And I just learned so much from him. Well, one of the things that you think about when you're you know, or I guess I should say, you really don't think about when you're in medical school and dental school is just the simplex, the some pluses of running a business.

Brent Lacey:
And I'll give you just a basic example. So one of the skills that I picked up from Luke that I think has been hugely valuable for me is just how to run a meeting effectively. And you think about how many times you've sat in a meeting and you just sit there looking at your phone, you're counting the seconds, because usually this is a waste of time. We're talking about nothing. I could read this in an email. What are we doing here? You know, we're just learning how to run. A meeting is a very basic skill that I think all leaders and and business people should have. But that's not something that's natural. It wouldn't even occur to me to seek that out. But I had the opportunity to study under someone who was willing to teach me about that and thought it was important that I learn. And so and so now that's the kind of thing that I have the opportunity to give to others.

Docofalltradez:
Now, typically, when you are in medical school, you would receive some type of mentorship from an attending or resident. Did you receive something like that?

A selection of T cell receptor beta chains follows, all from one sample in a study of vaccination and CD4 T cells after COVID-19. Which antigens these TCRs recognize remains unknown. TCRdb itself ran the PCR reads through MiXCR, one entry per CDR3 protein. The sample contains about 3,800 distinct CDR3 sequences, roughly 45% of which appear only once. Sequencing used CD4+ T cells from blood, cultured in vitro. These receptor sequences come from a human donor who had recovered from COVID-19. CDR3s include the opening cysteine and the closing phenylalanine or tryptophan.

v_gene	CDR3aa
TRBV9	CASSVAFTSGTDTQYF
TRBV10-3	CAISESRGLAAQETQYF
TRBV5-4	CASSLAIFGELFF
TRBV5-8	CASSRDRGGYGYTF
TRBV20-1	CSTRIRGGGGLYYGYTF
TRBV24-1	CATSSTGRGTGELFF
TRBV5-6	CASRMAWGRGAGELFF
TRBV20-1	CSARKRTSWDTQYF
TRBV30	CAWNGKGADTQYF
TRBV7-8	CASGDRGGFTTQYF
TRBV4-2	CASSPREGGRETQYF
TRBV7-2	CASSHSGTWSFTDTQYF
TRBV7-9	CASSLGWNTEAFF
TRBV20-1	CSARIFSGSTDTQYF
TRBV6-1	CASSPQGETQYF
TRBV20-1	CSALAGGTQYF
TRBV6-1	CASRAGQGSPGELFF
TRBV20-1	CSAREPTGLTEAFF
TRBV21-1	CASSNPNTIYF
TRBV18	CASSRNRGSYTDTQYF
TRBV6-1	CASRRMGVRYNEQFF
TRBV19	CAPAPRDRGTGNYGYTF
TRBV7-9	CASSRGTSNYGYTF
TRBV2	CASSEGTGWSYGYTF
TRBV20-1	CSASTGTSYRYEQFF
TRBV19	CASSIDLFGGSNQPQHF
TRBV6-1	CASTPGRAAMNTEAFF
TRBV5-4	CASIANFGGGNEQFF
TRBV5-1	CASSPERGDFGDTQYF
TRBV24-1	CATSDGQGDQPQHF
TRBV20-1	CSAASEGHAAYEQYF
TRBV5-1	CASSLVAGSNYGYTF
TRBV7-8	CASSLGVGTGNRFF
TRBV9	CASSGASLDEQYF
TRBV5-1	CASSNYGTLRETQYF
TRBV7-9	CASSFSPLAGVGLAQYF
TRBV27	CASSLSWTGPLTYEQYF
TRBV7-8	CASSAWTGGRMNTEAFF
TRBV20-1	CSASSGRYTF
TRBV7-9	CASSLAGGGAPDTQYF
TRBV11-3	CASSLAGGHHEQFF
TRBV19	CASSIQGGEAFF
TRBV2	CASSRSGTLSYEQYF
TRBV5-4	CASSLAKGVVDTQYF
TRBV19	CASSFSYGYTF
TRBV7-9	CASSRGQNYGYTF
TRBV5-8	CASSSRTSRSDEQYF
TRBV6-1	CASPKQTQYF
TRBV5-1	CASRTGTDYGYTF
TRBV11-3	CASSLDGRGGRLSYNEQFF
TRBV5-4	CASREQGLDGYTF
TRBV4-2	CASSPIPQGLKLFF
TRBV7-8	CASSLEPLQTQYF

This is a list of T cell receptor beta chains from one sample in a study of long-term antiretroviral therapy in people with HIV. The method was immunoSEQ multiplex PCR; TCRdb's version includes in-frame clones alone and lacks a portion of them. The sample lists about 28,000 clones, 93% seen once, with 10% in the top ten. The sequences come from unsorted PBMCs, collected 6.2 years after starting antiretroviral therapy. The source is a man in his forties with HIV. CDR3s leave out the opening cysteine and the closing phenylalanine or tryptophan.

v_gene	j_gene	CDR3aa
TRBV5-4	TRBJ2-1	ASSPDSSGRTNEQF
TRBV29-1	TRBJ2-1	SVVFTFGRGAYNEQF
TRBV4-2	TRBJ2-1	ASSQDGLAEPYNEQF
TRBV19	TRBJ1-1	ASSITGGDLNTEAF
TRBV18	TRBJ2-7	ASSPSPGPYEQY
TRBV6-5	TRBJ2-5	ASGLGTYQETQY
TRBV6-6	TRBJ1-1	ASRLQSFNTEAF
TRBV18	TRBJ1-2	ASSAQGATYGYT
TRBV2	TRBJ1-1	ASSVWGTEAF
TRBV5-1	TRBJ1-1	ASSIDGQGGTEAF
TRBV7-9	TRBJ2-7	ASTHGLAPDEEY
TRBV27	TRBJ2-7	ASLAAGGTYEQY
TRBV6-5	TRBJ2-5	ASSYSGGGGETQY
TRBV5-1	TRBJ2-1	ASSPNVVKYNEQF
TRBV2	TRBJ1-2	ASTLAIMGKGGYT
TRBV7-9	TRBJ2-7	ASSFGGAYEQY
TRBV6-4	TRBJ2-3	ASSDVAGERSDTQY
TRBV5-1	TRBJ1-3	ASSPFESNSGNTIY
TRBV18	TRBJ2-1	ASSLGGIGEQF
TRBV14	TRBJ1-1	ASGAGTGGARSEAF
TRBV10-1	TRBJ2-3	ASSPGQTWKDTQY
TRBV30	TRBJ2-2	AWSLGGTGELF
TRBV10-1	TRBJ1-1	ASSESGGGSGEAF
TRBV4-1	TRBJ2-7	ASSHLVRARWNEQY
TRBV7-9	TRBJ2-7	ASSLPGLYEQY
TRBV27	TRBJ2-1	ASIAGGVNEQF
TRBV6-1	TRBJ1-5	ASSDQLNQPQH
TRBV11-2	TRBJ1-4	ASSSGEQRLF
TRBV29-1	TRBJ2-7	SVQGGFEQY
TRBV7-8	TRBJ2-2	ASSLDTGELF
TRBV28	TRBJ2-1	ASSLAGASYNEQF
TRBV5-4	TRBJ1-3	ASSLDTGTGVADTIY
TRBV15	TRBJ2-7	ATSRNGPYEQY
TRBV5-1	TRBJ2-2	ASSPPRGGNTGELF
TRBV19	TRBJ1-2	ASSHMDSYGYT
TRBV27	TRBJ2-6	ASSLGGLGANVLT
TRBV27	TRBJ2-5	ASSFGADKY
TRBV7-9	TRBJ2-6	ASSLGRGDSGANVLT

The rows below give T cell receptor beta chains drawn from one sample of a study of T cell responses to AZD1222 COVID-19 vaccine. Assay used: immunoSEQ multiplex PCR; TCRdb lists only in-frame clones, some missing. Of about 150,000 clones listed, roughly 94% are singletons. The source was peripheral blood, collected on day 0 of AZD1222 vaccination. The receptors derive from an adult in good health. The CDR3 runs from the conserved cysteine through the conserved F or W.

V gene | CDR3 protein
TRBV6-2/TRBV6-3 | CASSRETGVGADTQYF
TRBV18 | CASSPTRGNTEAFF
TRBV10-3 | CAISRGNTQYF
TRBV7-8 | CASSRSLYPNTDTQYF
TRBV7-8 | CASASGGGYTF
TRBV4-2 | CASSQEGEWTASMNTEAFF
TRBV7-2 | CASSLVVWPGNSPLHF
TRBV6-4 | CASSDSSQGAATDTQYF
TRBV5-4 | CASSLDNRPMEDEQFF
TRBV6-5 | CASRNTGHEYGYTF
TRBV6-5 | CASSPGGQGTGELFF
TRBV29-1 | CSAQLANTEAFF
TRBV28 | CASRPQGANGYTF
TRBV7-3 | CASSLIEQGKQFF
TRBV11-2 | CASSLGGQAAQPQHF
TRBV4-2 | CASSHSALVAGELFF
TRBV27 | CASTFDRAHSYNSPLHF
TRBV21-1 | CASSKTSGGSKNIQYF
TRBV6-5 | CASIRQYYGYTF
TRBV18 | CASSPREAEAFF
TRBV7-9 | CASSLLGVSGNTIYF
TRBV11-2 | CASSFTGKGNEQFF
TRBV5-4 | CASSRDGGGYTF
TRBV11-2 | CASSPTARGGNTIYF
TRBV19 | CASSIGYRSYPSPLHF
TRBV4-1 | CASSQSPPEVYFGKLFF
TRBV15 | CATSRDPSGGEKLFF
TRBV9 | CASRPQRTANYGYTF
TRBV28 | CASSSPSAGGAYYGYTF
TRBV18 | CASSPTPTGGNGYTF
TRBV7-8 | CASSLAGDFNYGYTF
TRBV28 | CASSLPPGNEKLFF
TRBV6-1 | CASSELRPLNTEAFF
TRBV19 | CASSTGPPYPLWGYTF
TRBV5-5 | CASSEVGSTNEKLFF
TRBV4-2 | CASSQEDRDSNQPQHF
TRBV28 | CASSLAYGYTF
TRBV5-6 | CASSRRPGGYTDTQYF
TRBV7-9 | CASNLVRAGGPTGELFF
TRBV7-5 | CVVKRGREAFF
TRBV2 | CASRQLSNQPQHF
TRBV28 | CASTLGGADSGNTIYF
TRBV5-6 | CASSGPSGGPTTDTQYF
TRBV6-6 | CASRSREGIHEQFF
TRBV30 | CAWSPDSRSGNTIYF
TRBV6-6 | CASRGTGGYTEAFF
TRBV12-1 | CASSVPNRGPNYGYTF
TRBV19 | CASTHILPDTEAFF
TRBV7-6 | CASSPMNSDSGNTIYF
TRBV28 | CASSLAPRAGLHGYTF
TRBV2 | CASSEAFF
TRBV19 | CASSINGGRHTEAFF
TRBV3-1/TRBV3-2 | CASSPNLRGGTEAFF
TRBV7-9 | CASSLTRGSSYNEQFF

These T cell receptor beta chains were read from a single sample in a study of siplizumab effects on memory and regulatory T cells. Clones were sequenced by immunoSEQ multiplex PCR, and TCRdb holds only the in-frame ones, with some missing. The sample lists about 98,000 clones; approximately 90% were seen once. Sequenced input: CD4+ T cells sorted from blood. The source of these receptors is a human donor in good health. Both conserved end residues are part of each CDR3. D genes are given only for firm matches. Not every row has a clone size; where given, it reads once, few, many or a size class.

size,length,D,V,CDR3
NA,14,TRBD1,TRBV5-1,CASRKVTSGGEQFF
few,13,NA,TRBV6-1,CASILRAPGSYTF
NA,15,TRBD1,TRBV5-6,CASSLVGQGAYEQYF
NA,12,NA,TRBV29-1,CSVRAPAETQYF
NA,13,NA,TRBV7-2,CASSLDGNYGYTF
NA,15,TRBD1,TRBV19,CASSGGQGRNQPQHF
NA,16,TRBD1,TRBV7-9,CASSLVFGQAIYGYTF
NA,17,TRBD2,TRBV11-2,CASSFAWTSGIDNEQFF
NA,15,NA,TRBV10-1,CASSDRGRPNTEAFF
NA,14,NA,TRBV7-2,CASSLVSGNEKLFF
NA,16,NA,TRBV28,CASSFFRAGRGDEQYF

Brent Lacey:
Yeah, our our program at the Naval Medical Center in San Diego.

Brent Lacey:
Our internal medicine program had a one on one mentorship program that they had where they would at the beginning of your intern year. They would pair up a an intern with an attending and it was either an internal medicine doc or a one of the subspecialists. And so I can't remember exactly the specific to the program.

Brent Lacey:
But I do remember that Alyssa Alissa Esposito, who was my mentor, she was gastroenterologist and actually very influential in getting me motivated to go for a fellowship in gastroenterology. She and I would meet I think we met probably every three to six months directly. And, you know, she would she would ask me some questions about, you know, how do I feel like I'm progressing in my in my training?

Brent Lacey:
Am I. Am I getting to where I'm, you know, moving on to the next level? She offer feedback from my rotation directors and things like that. And so I definitely learned a lot from that. But, you know, most of what I learned was was some leadership stuff, but mostly, mostly just medical things. Still, even with that, I wasn't getting a lot of direct business or practice management practical skills.

Docofalltradez:
Yeah. And essentially my understanding is I had I had something very, very similar in my. My mentor was so focused on the medical aspect of or teaching medicine that they really didn't teach me how to engage in business or what what's what is the what are the qualities of a good of a good company. I remember having one conversation with one of my mentors and I was trying to look for a job when I was a resident and I would try to bounce ideas off them. And when I would ask them questions directly, they rarely knew the answer because they were most of them were accum additions and I was more interested in working in private practice. And so even then I was I was pretty lost. And I think it's safe to say that most medical students and or residents get little to no financial education. and/or business education.